Look, the sunken garden fountain is splashing again. The horse chestnut in the yard is dying, but the little blooming apple tree assuages my sadness. I’m sitting on a concrete bench beneath it and feel like a human plant awaiting growth. What? says one part of my brain to the other. You’re not a plant. You’re just Henri, and you have no idea which foot to put first. I write something down with the nice fountain pen I bought on Rue Saint-Dominique. I cross it out and write it again, changing only one word. I wish I could eat some waffles with syrup from Vermont and blueberries. A cell phone rings in the distance. Nobody answers it. Maybe caffeine will help. I walk to Burdick’s and buy an expensive mocha. What would I do if I had a great deal of money? A woman on the street drops a glove and I rush to pick it up. I want to write about myself, but not the self that is visible. I want to write about the self that’s closed up deep inside, like a colorful fan. Every morning at eight, in my neighborhood park, a dozen women gather on the tennis court and do Tai Chi with bright red fans. Their movements are accompanied by melancholy Chinese music played on a radio. I suppose this is a gentle way to fight stress. I like gentleness.
I’m writing a poem about a big party tent that appeared on the lawn one day last fall and then disappeared the next. I have only written two lines: “The tent men arrived bearing sledgehammers/ and were young enough to be my sons.” When the tent’s center pole went up, it made my heart accelerate. The following day, the lawn was damaged, but a crew restored it beautifully. I know the ending of this poem. It will describe the sod being aerated and new soil being spread out on top.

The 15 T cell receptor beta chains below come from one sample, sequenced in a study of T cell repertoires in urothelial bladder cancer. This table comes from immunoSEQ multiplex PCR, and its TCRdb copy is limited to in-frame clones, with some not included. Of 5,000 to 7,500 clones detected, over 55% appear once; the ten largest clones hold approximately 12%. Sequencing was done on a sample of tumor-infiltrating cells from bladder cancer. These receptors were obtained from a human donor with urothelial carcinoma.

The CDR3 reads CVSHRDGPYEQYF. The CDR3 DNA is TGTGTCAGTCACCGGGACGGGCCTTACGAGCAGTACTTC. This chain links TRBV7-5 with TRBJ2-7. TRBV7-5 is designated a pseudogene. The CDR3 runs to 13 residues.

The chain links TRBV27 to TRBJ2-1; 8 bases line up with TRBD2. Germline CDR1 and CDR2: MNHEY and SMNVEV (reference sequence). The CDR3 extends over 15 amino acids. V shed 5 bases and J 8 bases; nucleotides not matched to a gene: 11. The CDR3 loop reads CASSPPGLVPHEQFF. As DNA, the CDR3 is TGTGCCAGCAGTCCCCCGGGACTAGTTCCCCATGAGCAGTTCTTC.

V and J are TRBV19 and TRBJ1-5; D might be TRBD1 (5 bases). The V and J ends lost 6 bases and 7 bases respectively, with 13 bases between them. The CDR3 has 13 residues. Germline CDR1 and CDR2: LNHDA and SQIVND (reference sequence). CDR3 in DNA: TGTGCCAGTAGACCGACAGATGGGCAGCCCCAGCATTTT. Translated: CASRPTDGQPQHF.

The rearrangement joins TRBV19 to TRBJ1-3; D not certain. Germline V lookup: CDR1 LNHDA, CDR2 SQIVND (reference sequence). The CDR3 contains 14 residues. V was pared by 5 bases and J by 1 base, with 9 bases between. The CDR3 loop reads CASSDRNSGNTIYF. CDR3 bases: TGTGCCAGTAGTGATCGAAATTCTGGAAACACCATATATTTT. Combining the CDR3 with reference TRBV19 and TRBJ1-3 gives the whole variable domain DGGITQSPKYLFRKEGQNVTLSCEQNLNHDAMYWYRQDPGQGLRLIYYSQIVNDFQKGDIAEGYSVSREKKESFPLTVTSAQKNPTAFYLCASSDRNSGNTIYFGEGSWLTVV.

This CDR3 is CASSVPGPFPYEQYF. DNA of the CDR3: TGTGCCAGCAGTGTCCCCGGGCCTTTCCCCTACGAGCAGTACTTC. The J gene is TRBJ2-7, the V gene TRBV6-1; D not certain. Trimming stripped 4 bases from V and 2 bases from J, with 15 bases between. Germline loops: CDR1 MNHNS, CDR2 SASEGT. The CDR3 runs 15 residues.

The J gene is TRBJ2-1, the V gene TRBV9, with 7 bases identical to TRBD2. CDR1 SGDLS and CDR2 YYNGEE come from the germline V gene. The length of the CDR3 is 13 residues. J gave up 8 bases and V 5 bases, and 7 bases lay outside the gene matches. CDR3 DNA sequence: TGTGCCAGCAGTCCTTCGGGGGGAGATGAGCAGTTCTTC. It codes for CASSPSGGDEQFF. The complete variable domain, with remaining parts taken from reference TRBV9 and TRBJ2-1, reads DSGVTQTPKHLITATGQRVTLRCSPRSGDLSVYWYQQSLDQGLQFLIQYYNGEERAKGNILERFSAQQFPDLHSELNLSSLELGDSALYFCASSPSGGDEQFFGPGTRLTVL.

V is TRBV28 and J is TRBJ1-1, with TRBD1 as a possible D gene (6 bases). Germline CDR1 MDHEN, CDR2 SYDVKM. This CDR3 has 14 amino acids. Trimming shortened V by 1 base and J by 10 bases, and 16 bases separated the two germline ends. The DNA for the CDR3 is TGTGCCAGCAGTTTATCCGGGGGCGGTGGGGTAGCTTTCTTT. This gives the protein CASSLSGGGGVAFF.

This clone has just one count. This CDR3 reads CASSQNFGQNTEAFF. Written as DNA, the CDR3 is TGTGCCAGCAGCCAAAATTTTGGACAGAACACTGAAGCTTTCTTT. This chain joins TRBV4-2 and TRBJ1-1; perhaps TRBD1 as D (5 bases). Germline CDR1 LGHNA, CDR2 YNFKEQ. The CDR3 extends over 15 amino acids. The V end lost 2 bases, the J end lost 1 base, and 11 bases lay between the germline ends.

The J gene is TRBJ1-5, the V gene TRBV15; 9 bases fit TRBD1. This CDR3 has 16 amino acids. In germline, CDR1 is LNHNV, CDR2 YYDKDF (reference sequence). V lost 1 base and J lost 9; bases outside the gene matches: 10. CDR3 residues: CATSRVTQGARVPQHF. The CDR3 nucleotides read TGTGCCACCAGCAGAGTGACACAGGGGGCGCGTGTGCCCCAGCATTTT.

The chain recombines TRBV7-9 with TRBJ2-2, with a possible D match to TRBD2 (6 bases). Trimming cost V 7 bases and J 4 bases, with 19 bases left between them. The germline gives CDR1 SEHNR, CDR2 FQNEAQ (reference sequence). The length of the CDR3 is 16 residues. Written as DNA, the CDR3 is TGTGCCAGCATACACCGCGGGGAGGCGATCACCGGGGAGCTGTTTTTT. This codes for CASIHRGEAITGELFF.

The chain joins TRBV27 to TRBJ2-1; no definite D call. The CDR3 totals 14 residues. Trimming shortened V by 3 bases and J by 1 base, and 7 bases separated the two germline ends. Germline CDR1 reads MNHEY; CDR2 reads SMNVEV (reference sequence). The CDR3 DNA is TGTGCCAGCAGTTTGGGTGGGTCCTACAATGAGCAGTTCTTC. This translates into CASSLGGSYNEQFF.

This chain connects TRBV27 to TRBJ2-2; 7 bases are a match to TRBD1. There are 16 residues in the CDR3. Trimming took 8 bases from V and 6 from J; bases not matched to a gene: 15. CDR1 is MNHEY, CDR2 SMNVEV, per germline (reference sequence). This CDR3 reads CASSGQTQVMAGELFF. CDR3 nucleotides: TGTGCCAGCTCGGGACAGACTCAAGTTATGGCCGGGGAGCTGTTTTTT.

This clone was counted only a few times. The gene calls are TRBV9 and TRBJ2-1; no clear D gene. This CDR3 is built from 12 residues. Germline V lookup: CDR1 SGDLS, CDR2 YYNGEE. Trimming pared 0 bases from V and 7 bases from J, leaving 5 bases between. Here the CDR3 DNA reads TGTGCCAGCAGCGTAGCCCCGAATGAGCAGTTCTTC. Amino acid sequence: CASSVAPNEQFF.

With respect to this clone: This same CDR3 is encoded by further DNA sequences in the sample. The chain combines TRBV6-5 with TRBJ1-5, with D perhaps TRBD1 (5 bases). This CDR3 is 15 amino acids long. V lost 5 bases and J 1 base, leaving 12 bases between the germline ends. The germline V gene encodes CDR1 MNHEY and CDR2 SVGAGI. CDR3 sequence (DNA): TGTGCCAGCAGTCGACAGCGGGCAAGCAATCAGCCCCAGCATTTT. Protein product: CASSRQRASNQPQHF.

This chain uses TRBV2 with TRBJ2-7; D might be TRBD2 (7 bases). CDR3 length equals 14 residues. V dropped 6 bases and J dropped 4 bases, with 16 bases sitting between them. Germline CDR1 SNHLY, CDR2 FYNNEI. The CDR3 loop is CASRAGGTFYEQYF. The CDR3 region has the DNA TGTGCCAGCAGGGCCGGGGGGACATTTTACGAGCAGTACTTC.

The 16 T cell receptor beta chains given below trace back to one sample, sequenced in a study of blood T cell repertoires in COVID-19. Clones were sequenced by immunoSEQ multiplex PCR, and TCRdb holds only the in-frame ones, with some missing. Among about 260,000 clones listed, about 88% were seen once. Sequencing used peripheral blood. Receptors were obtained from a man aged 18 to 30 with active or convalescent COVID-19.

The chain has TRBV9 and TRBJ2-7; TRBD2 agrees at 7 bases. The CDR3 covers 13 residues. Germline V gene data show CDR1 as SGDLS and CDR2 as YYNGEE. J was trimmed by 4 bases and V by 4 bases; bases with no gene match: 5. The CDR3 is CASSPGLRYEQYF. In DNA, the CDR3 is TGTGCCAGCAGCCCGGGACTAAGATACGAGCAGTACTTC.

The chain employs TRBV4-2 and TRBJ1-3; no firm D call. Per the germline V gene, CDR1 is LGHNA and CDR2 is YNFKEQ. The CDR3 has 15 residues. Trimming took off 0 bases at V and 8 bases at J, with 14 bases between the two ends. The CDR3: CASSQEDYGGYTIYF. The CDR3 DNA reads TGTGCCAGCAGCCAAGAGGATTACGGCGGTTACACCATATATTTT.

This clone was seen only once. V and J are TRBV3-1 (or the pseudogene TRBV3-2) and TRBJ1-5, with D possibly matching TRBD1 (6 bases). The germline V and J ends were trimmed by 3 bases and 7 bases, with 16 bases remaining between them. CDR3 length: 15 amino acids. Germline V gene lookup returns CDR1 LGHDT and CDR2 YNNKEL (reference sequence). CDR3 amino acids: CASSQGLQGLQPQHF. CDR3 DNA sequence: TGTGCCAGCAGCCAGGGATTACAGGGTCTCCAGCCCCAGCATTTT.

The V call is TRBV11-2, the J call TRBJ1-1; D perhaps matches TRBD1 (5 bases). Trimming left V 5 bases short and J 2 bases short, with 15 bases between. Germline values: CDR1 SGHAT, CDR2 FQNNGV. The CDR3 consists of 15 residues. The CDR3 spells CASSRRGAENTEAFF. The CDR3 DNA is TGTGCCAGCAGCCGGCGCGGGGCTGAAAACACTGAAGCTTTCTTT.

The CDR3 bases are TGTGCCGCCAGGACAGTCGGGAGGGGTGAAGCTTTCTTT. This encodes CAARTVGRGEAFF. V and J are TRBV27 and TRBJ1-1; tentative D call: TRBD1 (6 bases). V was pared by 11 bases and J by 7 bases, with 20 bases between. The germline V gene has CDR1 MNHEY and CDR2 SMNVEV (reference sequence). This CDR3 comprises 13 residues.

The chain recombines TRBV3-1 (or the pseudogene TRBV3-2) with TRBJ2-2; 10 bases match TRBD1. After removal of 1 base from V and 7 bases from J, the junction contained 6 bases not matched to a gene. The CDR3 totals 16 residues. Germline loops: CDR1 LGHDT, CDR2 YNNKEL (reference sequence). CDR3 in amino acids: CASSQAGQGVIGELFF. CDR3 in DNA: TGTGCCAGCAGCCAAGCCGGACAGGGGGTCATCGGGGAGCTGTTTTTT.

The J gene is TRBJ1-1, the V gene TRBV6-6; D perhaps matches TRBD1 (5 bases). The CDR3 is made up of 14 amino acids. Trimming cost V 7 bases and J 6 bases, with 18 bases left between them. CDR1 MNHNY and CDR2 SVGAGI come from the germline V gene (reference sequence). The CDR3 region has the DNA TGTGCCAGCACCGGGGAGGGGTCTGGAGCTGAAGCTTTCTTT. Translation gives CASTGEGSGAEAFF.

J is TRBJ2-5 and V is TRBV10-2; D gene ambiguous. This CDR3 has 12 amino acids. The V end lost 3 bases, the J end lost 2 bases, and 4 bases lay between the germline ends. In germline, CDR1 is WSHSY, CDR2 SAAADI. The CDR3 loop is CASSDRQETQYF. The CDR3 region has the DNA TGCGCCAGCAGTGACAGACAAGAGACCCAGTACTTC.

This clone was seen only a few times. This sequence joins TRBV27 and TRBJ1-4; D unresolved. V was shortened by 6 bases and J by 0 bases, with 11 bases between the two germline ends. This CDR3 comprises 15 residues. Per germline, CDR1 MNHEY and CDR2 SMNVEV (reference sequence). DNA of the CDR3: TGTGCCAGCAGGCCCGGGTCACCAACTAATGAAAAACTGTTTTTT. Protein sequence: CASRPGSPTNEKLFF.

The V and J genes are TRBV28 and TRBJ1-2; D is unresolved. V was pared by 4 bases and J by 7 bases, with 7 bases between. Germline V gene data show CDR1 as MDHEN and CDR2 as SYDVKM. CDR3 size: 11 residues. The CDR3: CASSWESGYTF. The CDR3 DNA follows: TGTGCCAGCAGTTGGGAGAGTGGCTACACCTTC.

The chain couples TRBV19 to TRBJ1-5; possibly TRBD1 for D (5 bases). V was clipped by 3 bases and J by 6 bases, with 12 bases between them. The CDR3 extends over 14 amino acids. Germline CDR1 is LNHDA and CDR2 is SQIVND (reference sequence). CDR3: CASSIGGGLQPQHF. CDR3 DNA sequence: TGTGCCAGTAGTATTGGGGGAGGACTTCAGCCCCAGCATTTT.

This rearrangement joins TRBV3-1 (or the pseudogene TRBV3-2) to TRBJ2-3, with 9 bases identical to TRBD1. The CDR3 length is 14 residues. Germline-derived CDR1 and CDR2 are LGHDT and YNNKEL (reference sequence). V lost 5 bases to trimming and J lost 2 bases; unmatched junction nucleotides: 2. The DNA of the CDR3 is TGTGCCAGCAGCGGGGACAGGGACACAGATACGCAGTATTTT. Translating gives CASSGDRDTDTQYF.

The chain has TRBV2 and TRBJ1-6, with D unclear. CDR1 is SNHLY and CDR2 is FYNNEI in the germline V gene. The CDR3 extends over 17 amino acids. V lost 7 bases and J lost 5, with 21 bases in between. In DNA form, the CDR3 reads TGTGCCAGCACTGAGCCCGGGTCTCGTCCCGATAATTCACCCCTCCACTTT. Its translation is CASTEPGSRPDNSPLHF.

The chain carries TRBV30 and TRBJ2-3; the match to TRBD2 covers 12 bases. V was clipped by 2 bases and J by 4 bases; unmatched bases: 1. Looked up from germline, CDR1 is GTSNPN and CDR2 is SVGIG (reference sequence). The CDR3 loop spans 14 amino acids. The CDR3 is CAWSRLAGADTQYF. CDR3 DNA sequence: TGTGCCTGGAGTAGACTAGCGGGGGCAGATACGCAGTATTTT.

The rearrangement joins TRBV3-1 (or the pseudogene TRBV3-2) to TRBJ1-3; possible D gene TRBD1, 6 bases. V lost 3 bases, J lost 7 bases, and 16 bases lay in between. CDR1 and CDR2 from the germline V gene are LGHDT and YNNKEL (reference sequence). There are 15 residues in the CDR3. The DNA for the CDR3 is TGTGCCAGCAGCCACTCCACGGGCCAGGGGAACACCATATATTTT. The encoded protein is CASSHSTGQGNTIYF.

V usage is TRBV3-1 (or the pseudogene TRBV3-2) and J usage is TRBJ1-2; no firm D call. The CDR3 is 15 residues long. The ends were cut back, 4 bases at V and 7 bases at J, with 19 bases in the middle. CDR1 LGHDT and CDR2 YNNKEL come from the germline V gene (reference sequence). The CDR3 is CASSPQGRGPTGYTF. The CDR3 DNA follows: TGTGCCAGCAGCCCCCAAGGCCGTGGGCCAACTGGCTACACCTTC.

It’s time for lunch now in the pretty yellow dining room with round tables covered with pressed white linens. I eat too fast here, as if I were a boy again, sitting at the dinner table with my four siblings. But I am looking at other fellows instead of my young brothers and sisters. We present interesting versions of ourselves—humorous, morbid, brave, gleeful, bold, or silent. It’s my favorite hour of the week, because I almost forget the ups and downs at my desk. Even as I am eating fresh leaves from a salad, part of me is far away, in a lonely room with a table and lamp, thinking and writing. Part of me is laughing and saying semi-intelligent things at the lunch table, but another part is remembering my mother and father, dead now, and how I was shaped by them. Strangely, Henri, the poet, is always trying to say something true in an atmosphere of beauty. When I was young, I felt apologetic about this, but not anymore.
It’s late afternoon, and I’m riding my bike along the river again. I think that all of life is like a river. We yield to it or struggle against a current. It doesn’t matter which. Or maybe it does. Swiftly, I am home and turning on the news as the telephone rings. But instead of answering it, I sit at my library desk and write down a sentence, then another that occurs to me out of nowhere, like musical notes floating up from somewhere deep in the self.
Writing this absorbed,
I realize that the words
are spilling all over
my legs, and I ask,
“Hey, what’s this?”
When I go
to the window,
the words come too
and are just all
over the place.
It’s as if my whole body
ceased to exist,
and I experience
the end of Henri
in an infinitude of words.
Excerpted from Nothing to Declare by Henri Cole, published by Farrar, Straus and Giroux, LLC, Copyright © 2015 by Henri Cole. All rights reserved.